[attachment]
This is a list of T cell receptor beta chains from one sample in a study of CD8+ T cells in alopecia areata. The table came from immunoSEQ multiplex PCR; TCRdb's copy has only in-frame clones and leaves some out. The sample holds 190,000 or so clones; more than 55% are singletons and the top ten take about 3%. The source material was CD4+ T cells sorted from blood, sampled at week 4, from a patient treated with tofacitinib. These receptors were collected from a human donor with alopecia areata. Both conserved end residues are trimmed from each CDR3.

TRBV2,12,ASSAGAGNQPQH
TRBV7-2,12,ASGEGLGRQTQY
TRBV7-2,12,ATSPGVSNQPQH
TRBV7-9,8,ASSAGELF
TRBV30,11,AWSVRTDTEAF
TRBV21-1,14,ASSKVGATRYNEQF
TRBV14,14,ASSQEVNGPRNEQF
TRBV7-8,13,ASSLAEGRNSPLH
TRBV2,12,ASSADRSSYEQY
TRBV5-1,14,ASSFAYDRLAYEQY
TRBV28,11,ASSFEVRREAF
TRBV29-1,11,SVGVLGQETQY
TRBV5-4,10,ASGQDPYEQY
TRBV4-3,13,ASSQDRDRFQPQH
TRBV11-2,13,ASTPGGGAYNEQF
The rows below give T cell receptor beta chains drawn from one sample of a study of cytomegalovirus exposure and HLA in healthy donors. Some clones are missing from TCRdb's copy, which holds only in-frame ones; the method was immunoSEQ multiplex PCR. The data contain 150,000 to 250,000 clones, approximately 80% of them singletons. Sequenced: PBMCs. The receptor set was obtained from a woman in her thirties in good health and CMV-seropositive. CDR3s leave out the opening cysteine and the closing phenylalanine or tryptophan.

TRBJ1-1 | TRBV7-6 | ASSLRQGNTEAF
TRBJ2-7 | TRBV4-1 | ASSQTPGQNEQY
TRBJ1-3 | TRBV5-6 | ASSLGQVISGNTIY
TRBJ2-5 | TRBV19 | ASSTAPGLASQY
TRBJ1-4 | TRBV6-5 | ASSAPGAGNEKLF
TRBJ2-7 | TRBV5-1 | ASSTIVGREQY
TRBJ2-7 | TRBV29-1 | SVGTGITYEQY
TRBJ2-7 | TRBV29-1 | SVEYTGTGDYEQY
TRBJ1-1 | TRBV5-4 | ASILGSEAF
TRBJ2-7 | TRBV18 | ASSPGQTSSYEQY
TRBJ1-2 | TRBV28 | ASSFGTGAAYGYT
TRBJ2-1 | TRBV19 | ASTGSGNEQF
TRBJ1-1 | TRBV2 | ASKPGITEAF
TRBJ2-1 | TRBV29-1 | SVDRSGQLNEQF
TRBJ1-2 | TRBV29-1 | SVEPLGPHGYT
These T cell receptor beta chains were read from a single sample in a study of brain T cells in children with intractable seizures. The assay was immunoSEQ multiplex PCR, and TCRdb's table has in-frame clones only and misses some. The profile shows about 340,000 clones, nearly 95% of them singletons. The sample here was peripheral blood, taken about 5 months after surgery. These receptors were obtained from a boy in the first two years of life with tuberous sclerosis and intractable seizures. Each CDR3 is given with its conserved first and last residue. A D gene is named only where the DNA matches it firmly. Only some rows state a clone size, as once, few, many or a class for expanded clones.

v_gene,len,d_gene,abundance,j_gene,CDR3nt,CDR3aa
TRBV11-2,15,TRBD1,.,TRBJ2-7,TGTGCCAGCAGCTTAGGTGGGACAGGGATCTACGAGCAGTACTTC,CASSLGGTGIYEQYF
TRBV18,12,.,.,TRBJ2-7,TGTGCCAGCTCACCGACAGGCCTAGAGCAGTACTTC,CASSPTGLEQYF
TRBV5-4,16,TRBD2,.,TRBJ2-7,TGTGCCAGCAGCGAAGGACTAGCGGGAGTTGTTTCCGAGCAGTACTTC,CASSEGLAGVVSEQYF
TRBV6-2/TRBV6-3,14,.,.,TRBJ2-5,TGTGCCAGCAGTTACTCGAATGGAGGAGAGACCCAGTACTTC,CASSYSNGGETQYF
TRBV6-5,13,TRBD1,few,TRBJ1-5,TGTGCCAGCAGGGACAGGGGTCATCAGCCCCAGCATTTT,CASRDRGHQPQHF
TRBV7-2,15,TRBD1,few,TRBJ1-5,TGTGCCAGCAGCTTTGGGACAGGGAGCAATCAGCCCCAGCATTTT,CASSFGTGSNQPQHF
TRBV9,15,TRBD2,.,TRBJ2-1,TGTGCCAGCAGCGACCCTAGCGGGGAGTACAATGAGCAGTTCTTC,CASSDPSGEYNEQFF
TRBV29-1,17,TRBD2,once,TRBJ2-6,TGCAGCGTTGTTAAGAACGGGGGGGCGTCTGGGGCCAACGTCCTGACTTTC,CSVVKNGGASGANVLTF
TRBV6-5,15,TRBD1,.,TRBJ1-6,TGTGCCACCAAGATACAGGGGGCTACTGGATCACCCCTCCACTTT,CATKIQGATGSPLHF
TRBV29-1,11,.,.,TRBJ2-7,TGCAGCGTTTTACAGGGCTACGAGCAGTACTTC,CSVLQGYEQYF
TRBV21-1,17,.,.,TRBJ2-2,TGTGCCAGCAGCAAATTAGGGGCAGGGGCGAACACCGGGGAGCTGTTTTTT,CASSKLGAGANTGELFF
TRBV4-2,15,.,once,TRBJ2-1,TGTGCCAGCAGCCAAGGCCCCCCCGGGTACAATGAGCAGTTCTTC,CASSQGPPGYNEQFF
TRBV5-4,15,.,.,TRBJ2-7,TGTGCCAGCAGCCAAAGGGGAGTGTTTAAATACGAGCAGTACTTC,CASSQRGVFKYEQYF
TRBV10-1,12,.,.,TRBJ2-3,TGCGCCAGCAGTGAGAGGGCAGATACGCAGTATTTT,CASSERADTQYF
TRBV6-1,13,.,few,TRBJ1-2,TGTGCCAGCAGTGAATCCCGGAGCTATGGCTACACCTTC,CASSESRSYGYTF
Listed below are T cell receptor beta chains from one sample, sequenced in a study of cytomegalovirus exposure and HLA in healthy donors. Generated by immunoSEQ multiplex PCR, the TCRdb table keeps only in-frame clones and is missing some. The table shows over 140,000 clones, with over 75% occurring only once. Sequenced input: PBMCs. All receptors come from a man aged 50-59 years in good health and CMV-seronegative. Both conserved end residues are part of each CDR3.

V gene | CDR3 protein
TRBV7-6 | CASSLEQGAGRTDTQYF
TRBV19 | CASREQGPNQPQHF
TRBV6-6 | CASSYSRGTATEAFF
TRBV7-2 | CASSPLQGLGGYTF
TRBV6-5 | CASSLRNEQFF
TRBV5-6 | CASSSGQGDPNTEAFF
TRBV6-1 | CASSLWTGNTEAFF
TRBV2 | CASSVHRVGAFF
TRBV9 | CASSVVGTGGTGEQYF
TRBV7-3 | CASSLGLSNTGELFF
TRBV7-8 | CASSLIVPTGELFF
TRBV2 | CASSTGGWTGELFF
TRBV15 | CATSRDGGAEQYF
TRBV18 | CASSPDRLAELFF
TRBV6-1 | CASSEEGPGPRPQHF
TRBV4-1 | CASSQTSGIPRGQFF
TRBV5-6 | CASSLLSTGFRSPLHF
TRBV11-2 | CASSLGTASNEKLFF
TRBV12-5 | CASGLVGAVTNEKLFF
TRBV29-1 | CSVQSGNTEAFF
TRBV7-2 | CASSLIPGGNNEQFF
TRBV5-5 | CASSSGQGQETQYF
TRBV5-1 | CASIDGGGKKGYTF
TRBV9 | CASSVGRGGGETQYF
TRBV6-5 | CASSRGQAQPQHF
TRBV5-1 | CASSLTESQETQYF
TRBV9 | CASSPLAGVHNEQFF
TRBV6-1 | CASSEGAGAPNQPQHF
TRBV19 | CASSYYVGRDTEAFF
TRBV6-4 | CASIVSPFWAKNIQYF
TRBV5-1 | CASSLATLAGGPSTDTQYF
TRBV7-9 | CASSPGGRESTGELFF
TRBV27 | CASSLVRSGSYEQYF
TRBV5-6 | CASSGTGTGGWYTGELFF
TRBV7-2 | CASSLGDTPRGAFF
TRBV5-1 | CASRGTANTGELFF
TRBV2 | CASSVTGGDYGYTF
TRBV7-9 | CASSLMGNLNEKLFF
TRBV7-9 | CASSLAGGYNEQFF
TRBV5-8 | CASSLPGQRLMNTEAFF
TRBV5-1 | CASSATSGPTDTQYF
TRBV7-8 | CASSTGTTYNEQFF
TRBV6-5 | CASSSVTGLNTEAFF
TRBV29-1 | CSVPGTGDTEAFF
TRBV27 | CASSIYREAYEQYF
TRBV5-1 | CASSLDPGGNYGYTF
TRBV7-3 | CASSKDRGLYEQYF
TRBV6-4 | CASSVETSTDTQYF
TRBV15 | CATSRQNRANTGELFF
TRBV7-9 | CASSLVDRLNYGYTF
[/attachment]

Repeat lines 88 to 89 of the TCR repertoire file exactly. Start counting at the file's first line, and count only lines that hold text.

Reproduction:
TRBV2 | CASSVTGGDYGYTF
TRBV7-9 | CASSLMGNLNEKLFF